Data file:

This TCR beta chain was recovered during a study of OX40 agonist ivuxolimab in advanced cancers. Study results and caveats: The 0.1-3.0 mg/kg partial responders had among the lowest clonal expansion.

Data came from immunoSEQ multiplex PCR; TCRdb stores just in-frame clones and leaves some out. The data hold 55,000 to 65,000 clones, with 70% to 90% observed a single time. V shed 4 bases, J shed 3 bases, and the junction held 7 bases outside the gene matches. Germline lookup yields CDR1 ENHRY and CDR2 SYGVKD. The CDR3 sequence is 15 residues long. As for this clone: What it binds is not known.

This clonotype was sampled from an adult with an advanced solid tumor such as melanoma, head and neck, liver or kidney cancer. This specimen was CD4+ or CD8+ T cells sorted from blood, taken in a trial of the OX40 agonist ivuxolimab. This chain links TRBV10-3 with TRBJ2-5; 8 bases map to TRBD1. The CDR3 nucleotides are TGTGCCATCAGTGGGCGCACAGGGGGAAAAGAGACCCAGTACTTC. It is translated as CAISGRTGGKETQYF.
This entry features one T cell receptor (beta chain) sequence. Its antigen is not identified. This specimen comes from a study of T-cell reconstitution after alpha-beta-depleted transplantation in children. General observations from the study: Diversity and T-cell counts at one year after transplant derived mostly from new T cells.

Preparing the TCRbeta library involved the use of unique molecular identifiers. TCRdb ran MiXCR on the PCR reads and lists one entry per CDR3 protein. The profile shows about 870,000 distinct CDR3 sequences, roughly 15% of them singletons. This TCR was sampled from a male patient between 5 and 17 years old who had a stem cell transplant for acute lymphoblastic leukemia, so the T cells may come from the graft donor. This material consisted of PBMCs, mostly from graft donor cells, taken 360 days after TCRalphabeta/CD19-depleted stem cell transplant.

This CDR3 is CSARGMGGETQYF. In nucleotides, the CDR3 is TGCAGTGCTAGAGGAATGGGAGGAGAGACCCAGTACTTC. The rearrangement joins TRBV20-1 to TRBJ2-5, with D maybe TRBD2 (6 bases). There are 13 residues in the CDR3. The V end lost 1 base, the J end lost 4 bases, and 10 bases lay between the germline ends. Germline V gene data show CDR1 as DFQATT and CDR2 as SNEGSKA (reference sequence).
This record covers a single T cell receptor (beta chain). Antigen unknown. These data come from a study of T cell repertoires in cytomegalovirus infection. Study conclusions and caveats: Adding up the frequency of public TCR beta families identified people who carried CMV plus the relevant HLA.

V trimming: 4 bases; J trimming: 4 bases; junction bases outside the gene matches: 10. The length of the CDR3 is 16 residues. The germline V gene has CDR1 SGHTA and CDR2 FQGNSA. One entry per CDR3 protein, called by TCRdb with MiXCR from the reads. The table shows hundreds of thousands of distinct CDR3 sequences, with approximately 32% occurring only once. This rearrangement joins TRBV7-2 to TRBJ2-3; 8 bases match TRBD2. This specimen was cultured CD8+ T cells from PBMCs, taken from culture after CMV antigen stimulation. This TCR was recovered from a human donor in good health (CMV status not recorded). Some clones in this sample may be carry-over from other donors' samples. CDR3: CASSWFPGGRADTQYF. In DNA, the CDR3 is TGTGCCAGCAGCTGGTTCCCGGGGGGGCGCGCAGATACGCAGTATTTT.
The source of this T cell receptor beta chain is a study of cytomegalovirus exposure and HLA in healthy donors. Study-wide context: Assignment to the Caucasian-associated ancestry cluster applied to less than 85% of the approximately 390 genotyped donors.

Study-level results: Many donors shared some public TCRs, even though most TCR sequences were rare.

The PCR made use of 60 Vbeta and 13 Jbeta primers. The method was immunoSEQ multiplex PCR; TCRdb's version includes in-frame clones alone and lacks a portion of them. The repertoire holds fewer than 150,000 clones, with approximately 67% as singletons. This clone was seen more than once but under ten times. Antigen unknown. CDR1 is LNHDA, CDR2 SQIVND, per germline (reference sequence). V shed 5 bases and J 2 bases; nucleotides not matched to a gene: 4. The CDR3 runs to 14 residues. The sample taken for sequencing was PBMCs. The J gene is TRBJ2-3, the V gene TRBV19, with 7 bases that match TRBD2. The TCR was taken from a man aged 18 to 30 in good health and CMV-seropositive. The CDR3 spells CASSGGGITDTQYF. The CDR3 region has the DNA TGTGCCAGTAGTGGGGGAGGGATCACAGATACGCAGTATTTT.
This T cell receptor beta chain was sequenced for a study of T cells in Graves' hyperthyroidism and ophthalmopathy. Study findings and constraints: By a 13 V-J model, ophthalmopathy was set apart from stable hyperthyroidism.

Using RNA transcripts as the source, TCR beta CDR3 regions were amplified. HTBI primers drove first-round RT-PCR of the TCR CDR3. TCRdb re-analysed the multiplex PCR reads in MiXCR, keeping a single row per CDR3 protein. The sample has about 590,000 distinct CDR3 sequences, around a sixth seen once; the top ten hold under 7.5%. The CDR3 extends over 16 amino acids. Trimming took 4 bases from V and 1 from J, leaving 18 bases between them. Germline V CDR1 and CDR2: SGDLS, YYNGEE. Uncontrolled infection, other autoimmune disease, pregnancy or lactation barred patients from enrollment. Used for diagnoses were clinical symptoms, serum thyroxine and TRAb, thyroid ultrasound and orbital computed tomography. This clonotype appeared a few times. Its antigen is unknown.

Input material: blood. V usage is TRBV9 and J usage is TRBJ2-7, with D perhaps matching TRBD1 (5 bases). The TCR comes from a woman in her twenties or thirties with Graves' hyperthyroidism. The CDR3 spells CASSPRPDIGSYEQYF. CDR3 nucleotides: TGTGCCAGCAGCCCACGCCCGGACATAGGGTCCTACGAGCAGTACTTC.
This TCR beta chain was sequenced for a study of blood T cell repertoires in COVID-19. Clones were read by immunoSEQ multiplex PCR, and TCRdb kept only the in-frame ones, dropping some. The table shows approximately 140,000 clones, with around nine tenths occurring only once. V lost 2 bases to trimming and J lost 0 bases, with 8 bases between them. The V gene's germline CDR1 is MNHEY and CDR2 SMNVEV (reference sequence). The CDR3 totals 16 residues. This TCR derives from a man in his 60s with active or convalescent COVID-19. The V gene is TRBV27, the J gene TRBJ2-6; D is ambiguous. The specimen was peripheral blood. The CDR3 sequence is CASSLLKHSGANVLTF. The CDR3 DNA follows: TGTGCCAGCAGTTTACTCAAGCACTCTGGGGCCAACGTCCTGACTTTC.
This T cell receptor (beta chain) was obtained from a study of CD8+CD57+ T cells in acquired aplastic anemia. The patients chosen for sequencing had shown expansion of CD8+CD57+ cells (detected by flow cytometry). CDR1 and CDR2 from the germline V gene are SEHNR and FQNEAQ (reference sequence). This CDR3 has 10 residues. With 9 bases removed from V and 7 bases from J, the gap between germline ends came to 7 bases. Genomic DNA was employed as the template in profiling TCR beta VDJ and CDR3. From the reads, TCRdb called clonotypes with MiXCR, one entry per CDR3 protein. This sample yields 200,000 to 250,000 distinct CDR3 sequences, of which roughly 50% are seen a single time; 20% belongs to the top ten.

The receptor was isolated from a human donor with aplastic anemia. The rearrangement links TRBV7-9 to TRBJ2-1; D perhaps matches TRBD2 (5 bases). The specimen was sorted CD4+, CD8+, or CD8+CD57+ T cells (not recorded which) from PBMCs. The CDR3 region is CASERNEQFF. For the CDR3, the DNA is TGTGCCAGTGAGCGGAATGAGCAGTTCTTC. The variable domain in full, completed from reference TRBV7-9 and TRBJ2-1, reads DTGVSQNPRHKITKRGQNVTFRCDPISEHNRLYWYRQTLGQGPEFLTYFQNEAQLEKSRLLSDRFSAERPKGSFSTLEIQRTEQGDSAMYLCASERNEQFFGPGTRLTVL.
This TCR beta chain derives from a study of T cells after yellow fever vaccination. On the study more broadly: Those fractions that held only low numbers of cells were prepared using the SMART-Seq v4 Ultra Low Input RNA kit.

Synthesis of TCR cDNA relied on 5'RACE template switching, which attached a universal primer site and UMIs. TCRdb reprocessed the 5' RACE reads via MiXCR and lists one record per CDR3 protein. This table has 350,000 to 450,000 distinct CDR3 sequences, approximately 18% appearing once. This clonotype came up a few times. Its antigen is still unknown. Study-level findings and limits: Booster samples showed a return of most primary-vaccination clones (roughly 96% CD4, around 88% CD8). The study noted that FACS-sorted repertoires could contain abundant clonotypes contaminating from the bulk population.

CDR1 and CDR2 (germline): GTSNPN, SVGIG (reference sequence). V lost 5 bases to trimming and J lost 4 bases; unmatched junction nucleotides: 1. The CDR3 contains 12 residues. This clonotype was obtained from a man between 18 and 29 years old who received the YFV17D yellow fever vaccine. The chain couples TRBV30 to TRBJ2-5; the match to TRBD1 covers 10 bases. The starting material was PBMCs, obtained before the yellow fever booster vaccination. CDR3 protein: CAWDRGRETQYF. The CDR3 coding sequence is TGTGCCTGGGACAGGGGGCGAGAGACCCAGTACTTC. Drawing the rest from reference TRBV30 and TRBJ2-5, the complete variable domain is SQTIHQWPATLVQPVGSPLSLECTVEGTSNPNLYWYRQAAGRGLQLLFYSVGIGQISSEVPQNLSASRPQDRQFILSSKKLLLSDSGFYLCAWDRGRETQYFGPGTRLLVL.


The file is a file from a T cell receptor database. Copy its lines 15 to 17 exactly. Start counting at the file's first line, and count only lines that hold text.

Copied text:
This TCR beta chain was sequenced for a study of blood T cell repertoires in COVID-19. Clones were read by immunoSEQ multiplex PCR, and TCRdb kept only the in-frame ones, dropping some. The table shows approximately 140,000 clones, with around nine tenths occurring only once. V lost 2 bases to trimming and J lost 0 bases, with 8 bases between them. The V gene's germline CDR1 is MNHEY and CDR2 SMNVEV (reference sequence). The CDR3 totals 16 residues. This TCR derives from a man in his 60s with active or convalescent COVID-19. The V gene is TRBV27, the J gene TRBJ2-6; D is ambiguous. The specimen was peripheral blood. The CDR3 sequence is CASSLLKHSGANVLTF. The CDR3 DNA follows: TGTGCCAGCAGTTTACTCAAGCACTCTGGGGCCAACGTCCTGACTTTC.
This T cell receptor (beta chain) was obtained from a study of CD8+CD57+ T cells in acquired aplastic anemia. The patients chosen for sequencing had shown expansion of CD8+CD57+ cells (detected by flow cytometry). CDR1 and CDR2 from the germline V gene are SEHNR and FQNEAQ (reference sequence). This CDR3 has 10 residues. With 9 bases removed from V and 7 bases from J, the gap between germline ends came to 7 bases. Genomic DNA was employed as the template in profiling TCR beta VDJ and CDR3. From the reads, TCRdb called clonotypes with MiXCR, one entry per CDR3 protein. This sample yields 200,000 to 250,000 distinct CDR3 sequences, of which roughly 50% are seen a single time; 20% belongs to the top ten.

The receptor was isolated from a human donor with aplastic anemia. The rearrangement links TRBV7-9 to TRBJ2-1; D perhaps matches TRBD2 (5 bases). The specimen was sorted CD4+, CD8+, or CD8+CD57+ T cells (not recorded which) from PBMCs. The CDR3 region is CASERNEQFF. For the CDR3, the DNA is TGTGCCAGTGAGCGGAATGAGCAGTTCTTC. The variable domain in full, completed from reference TRBV7-9 and TRBJ2-1, reads DTGVSQNPRHKITKRGQNVTFRCDPISEHNRLYWYRQTLGQGPEFLTYFQNEAQLEKSRLLSDRFSAERPKGSFSTLEIQRTEQGDSAMYLCASERNEQFFGPGTRLTVL.